One of the state’s biggest hospital networks is warning Michiganders that hospitals and staff have hit critical capacity levels. Health care workers are now pleading for Michiganders to personally take immediate steps to help stop the spread of the COVID-19 virus.
Michigan’s COVID-19 surge is the worst in the country, with even the Centers for Disease Control and Prevention (CDC) Director Dr. Rochelle Walensky calling for the state to shut down more activities to flatten the curve. Governor Whitmer did not add further restrictions this week, but instead has called for the federal government to increase vaccine supplies, a request not yet granted. Whitmer has also asked residents for a voluntary two week pause on high school activities, especially sports, and indoor dining.
Meanwhile, Beaumont says the number of COVID-19 patients at its hospitals has jumped from 128 on Feb. 28 to more than 800 patients today and that exceeds the volume from last fall. Just two weeks ago, the health system was attending to 500 COVID-19 patients.
“Our COVID-19 numbers are climbing higher and faster and it’s very troubling and alarming to see this,” said Beaumont Health CEO John Fox. “We are grateful for the knowledge attained from the first two surges. It has helped save many lives. We also now have effective vaccines. To flatten the curve again, we all need to work together now: Wear masks, wash hands, avoid large gatherings, practice social distancing and get vaccinated. We cannot do this alone. We need everyone’s help immediately.”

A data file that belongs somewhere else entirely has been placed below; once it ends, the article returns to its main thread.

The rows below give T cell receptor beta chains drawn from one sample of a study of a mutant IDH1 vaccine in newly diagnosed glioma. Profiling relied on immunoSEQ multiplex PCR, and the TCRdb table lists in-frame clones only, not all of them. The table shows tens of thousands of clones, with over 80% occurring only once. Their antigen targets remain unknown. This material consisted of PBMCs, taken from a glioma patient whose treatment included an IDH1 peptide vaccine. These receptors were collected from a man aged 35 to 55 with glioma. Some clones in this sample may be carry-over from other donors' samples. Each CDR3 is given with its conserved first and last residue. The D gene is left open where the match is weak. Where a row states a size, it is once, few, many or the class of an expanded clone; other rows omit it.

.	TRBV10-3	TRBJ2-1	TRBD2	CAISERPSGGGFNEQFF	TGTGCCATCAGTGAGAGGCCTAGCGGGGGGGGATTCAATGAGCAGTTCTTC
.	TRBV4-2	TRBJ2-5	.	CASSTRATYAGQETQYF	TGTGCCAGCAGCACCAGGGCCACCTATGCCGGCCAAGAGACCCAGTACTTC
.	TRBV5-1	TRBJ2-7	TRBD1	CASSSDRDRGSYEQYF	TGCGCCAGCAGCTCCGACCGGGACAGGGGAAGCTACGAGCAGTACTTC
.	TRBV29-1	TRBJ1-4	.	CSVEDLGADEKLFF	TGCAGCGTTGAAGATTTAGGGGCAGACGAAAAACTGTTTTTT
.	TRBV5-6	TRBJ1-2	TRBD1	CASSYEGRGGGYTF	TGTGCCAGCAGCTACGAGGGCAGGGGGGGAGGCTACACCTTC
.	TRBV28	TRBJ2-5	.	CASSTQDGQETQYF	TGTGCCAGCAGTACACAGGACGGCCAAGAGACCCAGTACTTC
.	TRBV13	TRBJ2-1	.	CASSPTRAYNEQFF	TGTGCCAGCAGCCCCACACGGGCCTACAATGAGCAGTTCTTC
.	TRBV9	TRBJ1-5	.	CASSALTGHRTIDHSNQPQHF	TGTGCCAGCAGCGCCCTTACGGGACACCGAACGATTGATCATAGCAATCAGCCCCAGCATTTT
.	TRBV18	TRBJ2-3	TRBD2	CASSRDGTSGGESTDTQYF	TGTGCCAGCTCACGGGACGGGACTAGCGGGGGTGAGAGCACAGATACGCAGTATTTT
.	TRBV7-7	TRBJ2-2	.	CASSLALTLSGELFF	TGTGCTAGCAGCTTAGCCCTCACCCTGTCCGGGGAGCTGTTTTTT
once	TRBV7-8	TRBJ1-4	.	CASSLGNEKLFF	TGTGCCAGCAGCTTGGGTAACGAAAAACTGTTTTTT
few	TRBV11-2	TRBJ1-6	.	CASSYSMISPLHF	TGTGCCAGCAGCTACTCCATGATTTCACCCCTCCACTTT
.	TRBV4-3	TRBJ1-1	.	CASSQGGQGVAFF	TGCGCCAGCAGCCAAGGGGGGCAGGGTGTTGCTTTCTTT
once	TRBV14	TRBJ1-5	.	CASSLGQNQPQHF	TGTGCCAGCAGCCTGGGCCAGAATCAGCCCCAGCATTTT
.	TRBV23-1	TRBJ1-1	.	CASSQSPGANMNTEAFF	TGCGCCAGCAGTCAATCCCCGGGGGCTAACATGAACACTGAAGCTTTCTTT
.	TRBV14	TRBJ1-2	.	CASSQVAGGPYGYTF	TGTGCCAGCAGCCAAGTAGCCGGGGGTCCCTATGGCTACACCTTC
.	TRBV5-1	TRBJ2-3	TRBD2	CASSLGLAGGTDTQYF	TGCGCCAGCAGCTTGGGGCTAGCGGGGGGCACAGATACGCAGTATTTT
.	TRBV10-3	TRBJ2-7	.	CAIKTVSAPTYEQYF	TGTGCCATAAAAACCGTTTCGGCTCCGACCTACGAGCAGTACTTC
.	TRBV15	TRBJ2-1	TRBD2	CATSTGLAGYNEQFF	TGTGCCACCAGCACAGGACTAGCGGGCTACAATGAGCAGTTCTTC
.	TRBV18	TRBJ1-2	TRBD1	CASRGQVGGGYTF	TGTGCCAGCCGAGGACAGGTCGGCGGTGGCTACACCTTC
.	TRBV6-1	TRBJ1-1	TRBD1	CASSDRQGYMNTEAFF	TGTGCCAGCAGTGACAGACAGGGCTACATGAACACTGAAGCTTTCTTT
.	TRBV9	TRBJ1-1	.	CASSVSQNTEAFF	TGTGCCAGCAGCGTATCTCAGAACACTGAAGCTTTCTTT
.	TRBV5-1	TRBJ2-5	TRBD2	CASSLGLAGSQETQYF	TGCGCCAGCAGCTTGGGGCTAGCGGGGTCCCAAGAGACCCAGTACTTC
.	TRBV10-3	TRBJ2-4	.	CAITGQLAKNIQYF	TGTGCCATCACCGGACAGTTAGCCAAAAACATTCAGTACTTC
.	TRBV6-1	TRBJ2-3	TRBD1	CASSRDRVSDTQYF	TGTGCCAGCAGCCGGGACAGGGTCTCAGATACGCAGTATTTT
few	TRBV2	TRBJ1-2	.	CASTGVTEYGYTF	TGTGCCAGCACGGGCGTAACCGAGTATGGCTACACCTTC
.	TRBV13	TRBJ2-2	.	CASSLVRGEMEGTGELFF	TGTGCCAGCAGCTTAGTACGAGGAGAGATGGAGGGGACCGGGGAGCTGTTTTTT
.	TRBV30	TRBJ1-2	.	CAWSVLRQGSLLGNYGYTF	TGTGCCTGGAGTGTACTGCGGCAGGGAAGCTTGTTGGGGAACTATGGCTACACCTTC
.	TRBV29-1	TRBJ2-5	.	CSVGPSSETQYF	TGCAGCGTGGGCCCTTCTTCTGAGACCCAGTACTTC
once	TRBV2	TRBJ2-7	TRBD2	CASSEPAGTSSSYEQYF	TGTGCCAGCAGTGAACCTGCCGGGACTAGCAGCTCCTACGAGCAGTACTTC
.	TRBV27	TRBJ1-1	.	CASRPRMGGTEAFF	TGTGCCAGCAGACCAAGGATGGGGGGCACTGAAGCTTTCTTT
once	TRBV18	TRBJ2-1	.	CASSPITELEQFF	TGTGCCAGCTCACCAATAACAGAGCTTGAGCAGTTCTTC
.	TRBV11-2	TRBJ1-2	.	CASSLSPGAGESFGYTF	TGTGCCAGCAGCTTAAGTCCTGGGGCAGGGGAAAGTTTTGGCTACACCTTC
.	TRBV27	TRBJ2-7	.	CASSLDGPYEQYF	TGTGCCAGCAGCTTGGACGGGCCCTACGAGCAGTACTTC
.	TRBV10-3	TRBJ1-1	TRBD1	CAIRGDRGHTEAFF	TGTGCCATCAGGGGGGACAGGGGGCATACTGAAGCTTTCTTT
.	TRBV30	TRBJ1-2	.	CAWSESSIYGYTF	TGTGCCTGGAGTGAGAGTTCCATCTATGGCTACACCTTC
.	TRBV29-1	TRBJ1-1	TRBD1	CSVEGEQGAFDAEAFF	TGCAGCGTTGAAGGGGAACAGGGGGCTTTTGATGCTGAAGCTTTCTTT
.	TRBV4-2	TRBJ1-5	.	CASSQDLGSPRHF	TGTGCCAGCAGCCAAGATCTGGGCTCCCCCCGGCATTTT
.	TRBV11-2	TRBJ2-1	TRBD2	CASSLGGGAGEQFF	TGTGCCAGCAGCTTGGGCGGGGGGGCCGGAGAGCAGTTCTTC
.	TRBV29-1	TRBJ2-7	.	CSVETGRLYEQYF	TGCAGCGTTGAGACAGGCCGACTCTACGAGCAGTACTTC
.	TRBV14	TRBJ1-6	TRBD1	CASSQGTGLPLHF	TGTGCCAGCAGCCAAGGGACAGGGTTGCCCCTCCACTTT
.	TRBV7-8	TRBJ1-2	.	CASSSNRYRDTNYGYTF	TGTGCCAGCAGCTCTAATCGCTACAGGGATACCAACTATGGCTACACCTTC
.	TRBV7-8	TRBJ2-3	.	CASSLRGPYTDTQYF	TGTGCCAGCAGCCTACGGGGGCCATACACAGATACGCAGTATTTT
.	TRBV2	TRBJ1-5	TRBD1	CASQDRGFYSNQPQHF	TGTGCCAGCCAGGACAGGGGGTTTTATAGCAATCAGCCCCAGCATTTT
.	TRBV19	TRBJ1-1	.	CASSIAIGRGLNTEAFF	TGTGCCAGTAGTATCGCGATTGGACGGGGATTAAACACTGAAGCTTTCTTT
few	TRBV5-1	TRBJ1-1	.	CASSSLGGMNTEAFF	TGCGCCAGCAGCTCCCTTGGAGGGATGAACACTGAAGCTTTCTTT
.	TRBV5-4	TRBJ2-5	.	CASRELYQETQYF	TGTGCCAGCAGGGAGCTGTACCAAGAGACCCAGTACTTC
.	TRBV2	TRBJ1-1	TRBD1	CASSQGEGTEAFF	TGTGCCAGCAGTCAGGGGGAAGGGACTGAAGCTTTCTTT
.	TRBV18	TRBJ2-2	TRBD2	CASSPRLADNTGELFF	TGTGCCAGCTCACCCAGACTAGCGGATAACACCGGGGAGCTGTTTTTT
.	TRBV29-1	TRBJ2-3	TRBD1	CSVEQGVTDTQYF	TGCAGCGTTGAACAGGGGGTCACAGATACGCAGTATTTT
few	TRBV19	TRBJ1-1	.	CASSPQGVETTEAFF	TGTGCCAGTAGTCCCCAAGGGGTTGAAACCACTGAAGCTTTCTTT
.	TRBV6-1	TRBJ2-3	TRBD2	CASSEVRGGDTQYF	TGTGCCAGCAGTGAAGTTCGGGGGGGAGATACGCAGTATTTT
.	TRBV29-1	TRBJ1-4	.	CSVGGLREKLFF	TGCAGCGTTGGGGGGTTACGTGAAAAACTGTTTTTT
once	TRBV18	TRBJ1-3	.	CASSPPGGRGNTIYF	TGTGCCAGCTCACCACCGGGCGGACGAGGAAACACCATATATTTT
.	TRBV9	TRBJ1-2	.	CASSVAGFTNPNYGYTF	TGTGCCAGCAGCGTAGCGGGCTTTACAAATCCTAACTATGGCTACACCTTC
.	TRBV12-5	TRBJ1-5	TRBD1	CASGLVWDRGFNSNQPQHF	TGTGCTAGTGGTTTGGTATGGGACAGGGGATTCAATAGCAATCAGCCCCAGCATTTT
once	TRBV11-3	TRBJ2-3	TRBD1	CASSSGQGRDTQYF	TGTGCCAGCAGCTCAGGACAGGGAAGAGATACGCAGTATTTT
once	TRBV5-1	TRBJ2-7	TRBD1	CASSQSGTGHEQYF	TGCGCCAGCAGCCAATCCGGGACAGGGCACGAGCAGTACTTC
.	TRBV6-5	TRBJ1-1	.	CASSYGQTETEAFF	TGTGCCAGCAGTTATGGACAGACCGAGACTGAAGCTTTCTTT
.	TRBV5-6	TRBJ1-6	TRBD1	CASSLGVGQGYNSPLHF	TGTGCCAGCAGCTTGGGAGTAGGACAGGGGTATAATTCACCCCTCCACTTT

The pronouncement comes as other hospitals in the Metro Detroit region are at or nearing capacity, with many COVID-19 units ranging from around 75 percent to 100 percent full, according to the Michigan Department of Health and Human Services (MDHHS).
This is the third big surge of COVID-19 cases in the state and Beaumont officials are saying the increase is putting a strain on the health system’s medical staff. Health care teams have been battling the virus for more than a year. Michigan has by far the highest rate of new infections of any state in the U.S.
“The new COVID-19 variants are more contagious,” said Dr. Nick Gilpin, Beaumont’s medical director of Infection Prevention and Epidemiology. “The patients we are seeing are younger and some are sicker and in need of intense medical attention. Some younger patients also seem to be waiting longer to get care, thinking they can beat the virus. By the time they come to the hospital, we’re seeing intense illness with pneumonia, blood clots and severe lung injury. This trend does not seem to be slowing down.”
As of Wednesday, Beaumont has provided more than 262,000 vaccinations, operating vaccine clinics at Beaumont hospitals in Dearborn and Troy, as well as the Beaumont Service Center in Southfield. The clinics have the capability of administering up to 50,000 doses per week, dependent upon the amount of vaccine received and staff, given the stress of this third surge.
The current surge resulted in various actions, including Beaumont Health reinstituting visitor restrictions but also allowing non-COVID-19 patients one fully vaccinated visitor per day. The guidelines are listed on the Beaumont website. Masks are still required at all Beaumont facilities for everyone, including those who have been fully vaccinated.
Beaumont says its hospitals are safe and remain open to all patients needing health care, including emergency visits, testing and surgery. Patients should continue to go to any Beaumont Emergency Center for medical issues that need urgent attention.
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